Aquaculture for all

Are GM Plants Safe For Fish Feed?

Nutrition Education & academia +1 more

NORWAY - After reviewing numerous publications, Norwegian researchers have presented their findings on the current state of knowledge about the use of genetically modified (GM) plant ingredients in fish feed.

The review focuses on fish performance and health, and the fate of DNA fragments from GM plants in the fish.

The researchers are from the National Institute of Seafood and Nutrition Research (NIFES), the Aquaculture Protein Centre’s (APC), the Norwegian School of Veterinary Science (NVH), and the National Veterinary Institute (VI). The researchers base much of the review on experiments they have performed themselves.

The researchers concerns with GM were over the way the new DNA settles in the host plant as it can lead to new characteristics that have not been accounted for. For example, changing the level of nutrients or toxicants in the GM organism. These unknown characteristics may then effect the feed it helps create and then the animal eating it.

These concerns were considered in the review.

Resistance to insects and herbicides

Plants are usually genetically modified for tolerance to certain herbicides or resistance to insect attacks.

Few differences were observed between herbicide resistant GM plants and conventional plants of the same species, such as certain soy, cotton and canola plants.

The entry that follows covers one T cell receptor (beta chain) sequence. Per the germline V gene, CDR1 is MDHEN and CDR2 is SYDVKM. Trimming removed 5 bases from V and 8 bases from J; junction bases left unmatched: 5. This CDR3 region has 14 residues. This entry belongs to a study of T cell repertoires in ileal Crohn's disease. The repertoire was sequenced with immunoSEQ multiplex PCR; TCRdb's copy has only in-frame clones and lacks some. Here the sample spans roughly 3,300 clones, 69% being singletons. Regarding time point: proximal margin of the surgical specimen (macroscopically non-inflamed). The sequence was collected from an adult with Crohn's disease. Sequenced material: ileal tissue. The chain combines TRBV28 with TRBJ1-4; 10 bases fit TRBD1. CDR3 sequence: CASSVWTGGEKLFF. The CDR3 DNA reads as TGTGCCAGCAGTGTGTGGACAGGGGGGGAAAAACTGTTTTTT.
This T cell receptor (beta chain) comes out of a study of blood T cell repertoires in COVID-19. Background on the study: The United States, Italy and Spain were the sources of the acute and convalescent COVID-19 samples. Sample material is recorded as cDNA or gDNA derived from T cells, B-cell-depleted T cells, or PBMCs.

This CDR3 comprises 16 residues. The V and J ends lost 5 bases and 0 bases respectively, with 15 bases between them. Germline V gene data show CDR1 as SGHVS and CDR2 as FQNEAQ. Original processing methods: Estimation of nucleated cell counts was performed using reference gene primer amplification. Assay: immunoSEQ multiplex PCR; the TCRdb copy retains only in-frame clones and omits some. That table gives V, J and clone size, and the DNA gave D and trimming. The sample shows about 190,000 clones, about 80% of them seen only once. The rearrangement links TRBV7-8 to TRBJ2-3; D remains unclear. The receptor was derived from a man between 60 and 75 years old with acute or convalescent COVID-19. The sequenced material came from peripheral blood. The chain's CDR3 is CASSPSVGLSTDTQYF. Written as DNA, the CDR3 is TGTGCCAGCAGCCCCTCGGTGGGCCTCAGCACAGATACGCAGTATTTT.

Data on insect resistant plants are scarcer but some relatively pronounced differences between GM-maize and conventional maize have been observed. The researchers recommend that the effect of some insect resistant plants should be followed up, particularly in respect to growth and health parameters of the fish.

In trials reviewed, there was little consistency from trial to trial for a specific GM plant, so drawing any general conclusions on the safety of using GM plants in fish feed is difficult to do. “This may reflect genetic differences between each batch of GM plants, possibly due to random insertion of the transgene into the plant genome, or that there were variations due to differing environmental conditions that each batch of GM plant tested were grown under”, says Ms Bakke.

This is at least how the researchers can account for the variable results observed in the feeding trials with Atlantic salmon done by the APC with NIFES and VI since 2001 in two projects funded by the Research Council of Norway.

“However, we did not see any dramatic effects on fish performance and health”, says Ms Bakke.

What about DNA fragments?

DNA fragments in the diet, whether its transgenic DNA or DNA from a conventional plant, withstand feed processing and intestinal digestion. They can also be absorbed by the intestine and further distributed to tissues in the fish.

However, researchers don’t find any reason to worry about DNA fragments based on what they have studied. Transgenic DNA fragments don’t seem to be taken up more frequently in the intestine compared to the plants’ own DNA, and they don’t seem to cause any negative effects in the fish.

Still, there are several gaps in the knowledge, such as the mechanisms and possible function of dietary DNA uptake, types of cells involved and potential consequences of the uptake.

To conclude, the Norwegian scientists recommend more research on the effect of each GM ingredient before using the particular ingredient in fish feed.

The researchers behind the review article are Nini Hedberg Sissener, Monica Sanden and Gro-Ingunn Hemre from NIFES, Åshild Krogdahl and Anne Marie Bakke from APC’s Gut and Health group at NVH, and Lene Elisabeth Johannessen from VI.

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